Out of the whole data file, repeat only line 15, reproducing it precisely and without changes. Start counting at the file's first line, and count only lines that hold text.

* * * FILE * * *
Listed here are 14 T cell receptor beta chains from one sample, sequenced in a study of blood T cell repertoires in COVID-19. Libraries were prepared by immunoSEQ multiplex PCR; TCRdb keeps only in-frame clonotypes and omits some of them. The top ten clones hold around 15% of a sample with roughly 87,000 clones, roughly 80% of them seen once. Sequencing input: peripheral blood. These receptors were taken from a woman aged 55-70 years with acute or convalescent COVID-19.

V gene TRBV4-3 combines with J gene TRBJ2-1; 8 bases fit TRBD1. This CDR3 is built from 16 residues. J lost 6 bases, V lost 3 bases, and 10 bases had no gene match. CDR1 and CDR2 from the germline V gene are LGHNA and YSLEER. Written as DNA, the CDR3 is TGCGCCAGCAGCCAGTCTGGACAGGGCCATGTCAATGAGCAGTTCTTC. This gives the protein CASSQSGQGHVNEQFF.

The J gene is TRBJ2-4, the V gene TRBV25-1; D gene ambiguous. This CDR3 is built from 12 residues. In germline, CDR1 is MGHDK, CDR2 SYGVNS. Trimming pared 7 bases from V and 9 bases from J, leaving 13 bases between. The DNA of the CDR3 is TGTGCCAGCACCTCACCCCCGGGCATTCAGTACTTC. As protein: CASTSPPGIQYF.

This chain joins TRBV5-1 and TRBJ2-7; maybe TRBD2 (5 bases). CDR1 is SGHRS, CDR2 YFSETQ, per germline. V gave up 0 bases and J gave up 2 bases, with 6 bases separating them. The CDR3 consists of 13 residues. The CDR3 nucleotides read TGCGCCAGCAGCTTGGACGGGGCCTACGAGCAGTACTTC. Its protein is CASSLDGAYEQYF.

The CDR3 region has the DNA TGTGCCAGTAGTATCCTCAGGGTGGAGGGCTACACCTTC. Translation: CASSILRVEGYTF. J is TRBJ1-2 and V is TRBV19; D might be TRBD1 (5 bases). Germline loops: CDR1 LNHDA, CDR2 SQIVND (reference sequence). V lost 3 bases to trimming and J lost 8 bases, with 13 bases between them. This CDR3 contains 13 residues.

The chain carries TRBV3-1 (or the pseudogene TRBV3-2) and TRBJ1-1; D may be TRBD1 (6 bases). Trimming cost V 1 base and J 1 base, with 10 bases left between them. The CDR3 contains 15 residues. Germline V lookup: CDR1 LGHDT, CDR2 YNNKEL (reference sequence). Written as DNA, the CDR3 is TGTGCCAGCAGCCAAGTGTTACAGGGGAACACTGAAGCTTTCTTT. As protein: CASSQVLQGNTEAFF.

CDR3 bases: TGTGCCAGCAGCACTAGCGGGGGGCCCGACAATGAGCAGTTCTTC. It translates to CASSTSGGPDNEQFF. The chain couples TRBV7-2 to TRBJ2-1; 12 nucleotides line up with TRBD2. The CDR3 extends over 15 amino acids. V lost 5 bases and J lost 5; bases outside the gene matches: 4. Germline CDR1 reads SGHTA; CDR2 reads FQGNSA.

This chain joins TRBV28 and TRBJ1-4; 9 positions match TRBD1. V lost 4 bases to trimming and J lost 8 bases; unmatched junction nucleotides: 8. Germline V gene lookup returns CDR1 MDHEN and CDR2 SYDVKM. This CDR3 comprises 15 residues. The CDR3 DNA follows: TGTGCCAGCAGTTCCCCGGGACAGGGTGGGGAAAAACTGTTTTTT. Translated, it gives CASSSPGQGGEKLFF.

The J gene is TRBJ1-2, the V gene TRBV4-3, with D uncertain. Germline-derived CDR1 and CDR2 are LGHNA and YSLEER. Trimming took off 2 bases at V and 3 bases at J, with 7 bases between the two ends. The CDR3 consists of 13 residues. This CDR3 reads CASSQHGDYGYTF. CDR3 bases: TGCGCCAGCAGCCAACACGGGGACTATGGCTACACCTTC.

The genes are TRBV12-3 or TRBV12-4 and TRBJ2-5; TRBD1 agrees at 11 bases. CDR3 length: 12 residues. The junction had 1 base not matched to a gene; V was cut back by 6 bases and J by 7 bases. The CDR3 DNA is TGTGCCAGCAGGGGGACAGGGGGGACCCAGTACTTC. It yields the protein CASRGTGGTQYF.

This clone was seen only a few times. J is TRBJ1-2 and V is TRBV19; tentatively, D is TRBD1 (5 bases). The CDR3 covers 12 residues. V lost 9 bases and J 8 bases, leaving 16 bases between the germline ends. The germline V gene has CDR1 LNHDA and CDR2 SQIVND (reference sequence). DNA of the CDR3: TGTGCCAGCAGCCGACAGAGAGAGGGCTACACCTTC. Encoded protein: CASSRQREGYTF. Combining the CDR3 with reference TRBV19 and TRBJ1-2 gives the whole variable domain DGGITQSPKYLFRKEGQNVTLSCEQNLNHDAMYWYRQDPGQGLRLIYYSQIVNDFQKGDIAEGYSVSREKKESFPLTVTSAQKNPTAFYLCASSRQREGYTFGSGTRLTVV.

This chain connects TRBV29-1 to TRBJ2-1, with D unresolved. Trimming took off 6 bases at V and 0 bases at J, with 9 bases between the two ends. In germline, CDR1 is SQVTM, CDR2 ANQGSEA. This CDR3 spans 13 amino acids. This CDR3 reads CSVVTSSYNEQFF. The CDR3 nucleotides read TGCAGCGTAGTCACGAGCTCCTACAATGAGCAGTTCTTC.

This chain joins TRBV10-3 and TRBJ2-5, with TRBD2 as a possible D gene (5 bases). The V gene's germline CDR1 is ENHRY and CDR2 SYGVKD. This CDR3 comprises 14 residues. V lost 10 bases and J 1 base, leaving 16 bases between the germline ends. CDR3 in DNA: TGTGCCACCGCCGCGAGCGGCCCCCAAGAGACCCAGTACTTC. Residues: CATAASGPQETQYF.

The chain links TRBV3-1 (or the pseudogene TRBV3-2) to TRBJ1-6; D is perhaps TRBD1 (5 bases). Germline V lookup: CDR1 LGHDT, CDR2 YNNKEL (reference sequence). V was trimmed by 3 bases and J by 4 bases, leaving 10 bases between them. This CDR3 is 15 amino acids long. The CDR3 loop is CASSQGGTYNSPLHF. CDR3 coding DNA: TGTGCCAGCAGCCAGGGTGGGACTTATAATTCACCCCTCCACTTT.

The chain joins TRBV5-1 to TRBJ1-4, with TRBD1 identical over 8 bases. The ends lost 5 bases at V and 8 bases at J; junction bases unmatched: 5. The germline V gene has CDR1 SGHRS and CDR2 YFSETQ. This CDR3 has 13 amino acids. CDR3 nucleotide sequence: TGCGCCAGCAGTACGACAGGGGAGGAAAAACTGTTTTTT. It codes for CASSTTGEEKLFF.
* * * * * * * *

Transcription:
The chain joins TRBV5-1 to TRBJ1-4, with TRBD1 identical over 8 bases. The ends lost 5 bases at V and 8 bases at J; junction bases unmatched: 5. The germline V gene has CDR1 SGHRS and CDR2 YFSETQ. This CDR3 has 13 amino acids. CDR3 nucleotide sequence: TGCGCCAGCAGTACGACAGGGGAGGAAAAACTGTTTTTT. It codes for CASSTTGEEKLFF.